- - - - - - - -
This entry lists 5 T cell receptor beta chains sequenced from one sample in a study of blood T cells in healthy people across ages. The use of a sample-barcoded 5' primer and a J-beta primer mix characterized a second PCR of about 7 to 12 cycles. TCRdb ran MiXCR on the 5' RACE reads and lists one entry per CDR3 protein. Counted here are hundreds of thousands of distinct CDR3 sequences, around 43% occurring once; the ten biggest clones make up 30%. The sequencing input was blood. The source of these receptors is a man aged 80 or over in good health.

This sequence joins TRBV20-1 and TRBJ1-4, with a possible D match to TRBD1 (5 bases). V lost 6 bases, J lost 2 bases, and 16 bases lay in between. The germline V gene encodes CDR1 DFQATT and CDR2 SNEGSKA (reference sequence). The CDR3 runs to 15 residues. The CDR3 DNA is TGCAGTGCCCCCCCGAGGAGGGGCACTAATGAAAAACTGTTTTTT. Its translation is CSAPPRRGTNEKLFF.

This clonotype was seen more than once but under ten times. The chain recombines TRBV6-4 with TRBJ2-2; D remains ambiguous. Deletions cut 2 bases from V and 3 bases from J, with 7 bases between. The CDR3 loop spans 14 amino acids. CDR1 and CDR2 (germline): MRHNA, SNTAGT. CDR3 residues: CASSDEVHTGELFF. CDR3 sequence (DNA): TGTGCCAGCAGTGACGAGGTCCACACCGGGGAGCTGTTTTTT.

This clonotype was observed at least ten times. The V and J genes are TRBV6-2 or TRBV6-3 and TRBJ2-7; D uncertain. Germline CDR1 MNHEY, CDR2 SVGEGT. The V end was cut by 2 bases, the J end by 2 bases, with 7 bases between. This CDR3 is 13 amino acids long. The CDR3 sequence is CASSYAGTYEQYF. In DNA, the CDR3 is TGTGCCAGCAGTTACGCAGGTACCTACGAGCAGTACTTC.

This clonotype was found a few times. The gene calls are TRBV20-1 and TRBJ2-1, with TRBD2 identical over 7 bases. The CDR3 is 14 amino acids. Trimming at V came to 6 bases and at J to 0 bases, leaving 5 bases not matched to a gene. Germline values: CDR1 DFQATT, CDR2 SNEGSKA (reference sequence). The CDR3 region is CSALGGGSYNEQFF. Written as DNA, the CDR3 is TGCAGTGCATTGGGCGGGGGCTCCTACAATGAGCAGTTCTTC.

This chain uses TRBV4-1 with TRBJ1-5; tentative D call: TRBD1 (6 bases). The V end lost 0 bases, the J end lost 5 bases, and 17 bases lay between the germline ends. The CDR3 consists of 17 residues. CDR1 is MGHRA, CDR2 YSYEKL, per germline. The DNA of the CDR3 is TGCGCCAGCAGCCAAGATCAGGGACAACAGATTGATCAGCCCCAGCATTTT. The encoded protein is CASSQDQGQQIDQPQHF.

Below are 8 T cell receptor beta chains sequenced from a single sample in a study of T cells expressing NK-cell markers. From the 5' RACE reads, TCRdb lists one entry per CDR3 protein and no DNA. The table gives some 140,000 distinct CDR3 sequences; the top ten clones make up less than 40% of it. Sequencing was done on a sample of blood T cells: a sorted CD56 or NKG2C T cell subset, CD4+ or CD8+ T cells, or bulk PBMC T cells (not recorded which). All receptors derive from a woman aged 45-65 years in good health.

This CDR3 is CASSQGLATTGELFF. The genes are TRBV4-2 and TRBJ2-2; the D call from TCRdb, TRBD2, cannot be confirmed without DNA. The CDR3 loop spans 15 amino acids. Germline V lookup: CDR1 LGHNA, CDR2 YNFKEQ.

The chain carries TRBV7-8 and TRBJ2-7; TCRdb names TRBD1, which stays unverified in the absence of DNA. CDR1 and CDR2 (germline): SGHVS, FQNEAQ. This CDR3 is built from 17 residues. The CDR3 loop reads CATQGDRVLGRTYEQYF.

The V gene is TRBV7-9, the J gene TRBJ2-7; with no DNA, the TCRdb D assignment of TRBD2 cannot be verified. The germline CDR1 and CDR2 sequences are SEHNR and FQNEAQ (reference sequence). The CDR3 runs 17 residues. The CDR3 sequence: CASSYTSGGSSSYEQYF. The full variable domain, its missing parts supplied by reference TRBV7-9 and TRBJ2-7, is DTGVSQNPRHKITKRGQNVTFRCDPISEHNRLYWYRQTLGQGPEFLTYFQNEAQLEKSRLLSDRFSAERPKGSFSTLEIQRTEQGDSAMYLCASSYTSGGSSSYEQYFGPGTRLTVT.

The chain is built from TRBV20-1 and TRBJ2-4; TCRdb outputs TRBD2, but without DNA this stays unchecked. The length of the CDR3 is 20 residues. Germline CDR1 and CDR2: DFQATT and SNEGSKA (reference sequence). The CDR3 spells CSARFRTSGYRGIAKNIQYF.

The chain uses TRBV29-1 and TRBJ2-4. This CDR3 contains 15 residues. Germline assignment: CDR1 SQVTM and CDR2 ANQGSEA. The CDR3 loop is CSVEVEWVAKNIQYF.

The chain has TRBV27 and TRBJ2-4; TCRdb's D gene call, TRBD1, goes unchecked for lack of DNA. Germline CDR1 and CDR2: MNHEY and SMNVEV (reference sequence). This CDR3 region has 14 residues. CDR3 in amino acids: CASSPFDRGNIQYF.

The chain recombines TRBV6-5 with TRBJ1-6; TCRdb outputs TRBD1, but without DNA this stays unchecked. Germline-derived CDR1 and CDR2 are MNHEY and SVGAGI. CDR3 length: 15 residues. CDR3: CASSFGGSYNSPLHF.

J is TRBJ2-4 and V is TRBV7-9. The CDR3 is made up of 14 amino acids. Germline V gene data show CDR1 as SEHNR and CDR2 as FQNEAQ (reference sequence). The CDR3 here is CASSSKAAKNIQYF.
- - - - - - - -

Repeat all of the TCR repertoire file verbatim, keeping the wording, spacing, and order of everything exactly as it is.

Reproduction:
This entry lists 5 T cell receptor beta chains sequenced from one sample in a study of blood T cells in healthy people across ages. The use of a sample-barcoded 5' primer and a J-beta primer mix characterized a second PCR of about 7 to 12 cycles. TCRdb ran MiXCR on the 5' RACE reads and lists one entry per CDR3 protein. Counted here are hundreds of thousands of distinct CDR3 sequences, around 43% occurring once; the ten biggest clones make up 30%. The sequencing input was blood. The source of these receptors is a man aged 80 or over in good health.

This sequence joins TRBV20-1 and TRBJ1-4, with a possible D match to TRBD1 (5 bases). V lost 6 bases, J lost 2 bases, and 16 bases lay in between. The germline V gene encodes CDR1 DFQATT and CDR2 SNEGSKA (reference sequence). The CDR3 runs to 15 residues. The CDR3 DNA is TGCAGTGCCCCCCCGAGGAGGGGCACTAATGAAAAACTGTTTTTT. Its translation is CSAPPRRGTNEKLFF.

This clonotype was seen more than once but under ten times. The chain recombines TRBV6-4 with TRBJ2-2; D remains ambiguous. Deletions cut 2 bases from V and 3 bases from J, with 7 bases between. The CDR3 loop spans 14 amino acids. CDR1 and CDR2 (germline): MRHNA, SNTAGT. CDR3 residues: CASSDEVHTGELFF. CDR3 sequence (DNA): TGTGCCAGCAGTGACGAGGTCCACACCGGGGAGCTGTTTTTT.

This clonotype was observed at least ten times. The V and J genes are TRBV6-2 or TRBV6-3 and TRBJ2-7; D uncertain. Germline CDR1 MNHEY, CDR2 SVGEGT. The V end was cut by 2 bases, the J end by 2 bases, with 7 bases between. This CDR3 is 13 amino acids long. The CDR3 sequence is CASSYAGTYEQYF. In DNA, the CDR3 is TGTGCCAGCAGTTACGCAGGTACCTACGAGCAGTACTTC.

This clonotype was found a few times. The gene calls are TRBV20-1 and TRBJ2-1, with TRBD2 identical over 7 bases. The CDR3 is 14 amino acids. Trimming at V came to 6 bases and at J to 0 bases, leaving 5 bases not matched to a gene. Germline values: CDR1 DFQATT, CDR2 SNEGSKA (reference sequence). The CDR3 region is CSALGGGSYNEQFF. Written as DNA, the CDR3 is TGCAGTGCATTGGGCGGGGGCTCCTACAATGAGCAGTTCTTC.

This chain uses TRBV4-1 with TRBJ1-5; tentative D call: TRBD1 (6 bases). The V end lost 0 bases, the J end lost 5 bases, and 17 bases lay between the germline ends. The CDR3 consists of 17 residues. CDR1 is MGHRA, CDR2 YSYEKL, per germline. The DNA of the CDR3 is TGCGCCAGCAGCCAAGATCAGGGACAACAGATTGATCAGCCCCAGCATTTT. The encoded protein is CASSQDQGQQIDQPQHF.

Below are 8 T cell receptor beta chains sequenced from a single sample in a study of T cells expressing NK-cell markers. From the 5' RACE reads, TCRdb lists one entry per CDR3 protein and no DNA. The table gives some 140,000 distinct CDR3 sequences; the top ten clones make up less than 40% of it. Sequencing was done on a sample of blood T cells: a sorted CD56 or NKG2C T cell subset, CD4+ or CD8+ T cells, or bulk PBMC T cells (not recorded which). All receptors derive from a woman aged 45-65 years in good health.

This CDR3 is CASSQGLATTGELFF. The genes are TRBV4-2 and TRBJ2-2; the D call from TCRdb, TRBD2, cannot be confirmed without DNA. The CDR3 loop spans 15 amino acids. Germline V lookup: CDR1 LGHNA, CDR2 YNFKEQ.

The chain carries TRBV7-8 and TRBJ2-7; TCRdb names TRBD1, which stays unverified in the absence of DNA. CDR1 and CDR2 (germline): SGHVS, FQNEAQ. This CDR3 is built from 17 residues. The CDR3 loop reads CATQGDRVLGRTYEQYF.

The V gene is TRBV7-9, the J gene TRBJ2-7; with no DNA, the TCRdb D assignment of TRBD2 cannot be verified. The germline CDR1 and CDR2 sequences are SEHNR and FQNEAQ (reference sequence). The CDR3 runs 17 residues. The CDR3 sequence: CASSYTSGGSSSYEQYF. The full variable domain, its missing parts supplied by reference TRBV7-9 and TRBJ2-7, is DTGVSQNPRHKITKRGQNVTFRCDPISEHNRLYWYRQTLGQGPEFLTYFQNEAQLEKSRLLSDRFSAERPKGSFSTLEIQRTEQGDSAMYLCASSYTSGGSSSYEQYFGPGTRLTVT.

The chain is built from TRBV20-1 and TRBJ2-4; TCRdb outputs TRBD2, but without DNA this stays unchecked. The length of the CDR3 is 20 residues. Germline CDR1 and CDR2: DFQATT and SNEGSKA (reference sequence). The CDR3 spells CSARFRTSGYRGIAKNIQYF.

The chain uses TRBV29-1 and TRBJ2-4. This CDR3 contains 15 residues. Germline assignment: CDR1 SQVTM and CDR2 ANQGSEA. The CDR3 loop is CSVEVEWVAKNIQYF.

The chain has TRBV27 and TRBJ2-4; TCRdb's D gene call, TRBD1, goes unchecked for lack of DNA. Germline CDR1 and CDR2: MNHEY and SMNVEV (reference sequence). This CDR3 region has 14 residues. CDR3 in amino acids: CASSPFDRGNIQYF.

The chain recombines TRBV6-5 with TRBJ1-6; TCRdb outputs TRBD1, but without DNA this stays unchecked. Germline-derived CDR1 and CDR2 are MNHEY and SVGAGI. CDR3 length: 15 residues. CDR3: CASSFGGSYNSPLHF.

J is TRBJ2-4 and V is TRBV7-9. The CDR3 is made up of 14 amino acids. Germline V gene data show CDR1 as SEHNR and CDR2 as FQNEAQ (reference sequence). The CDR3 here is CASSSKAAKNIQYF.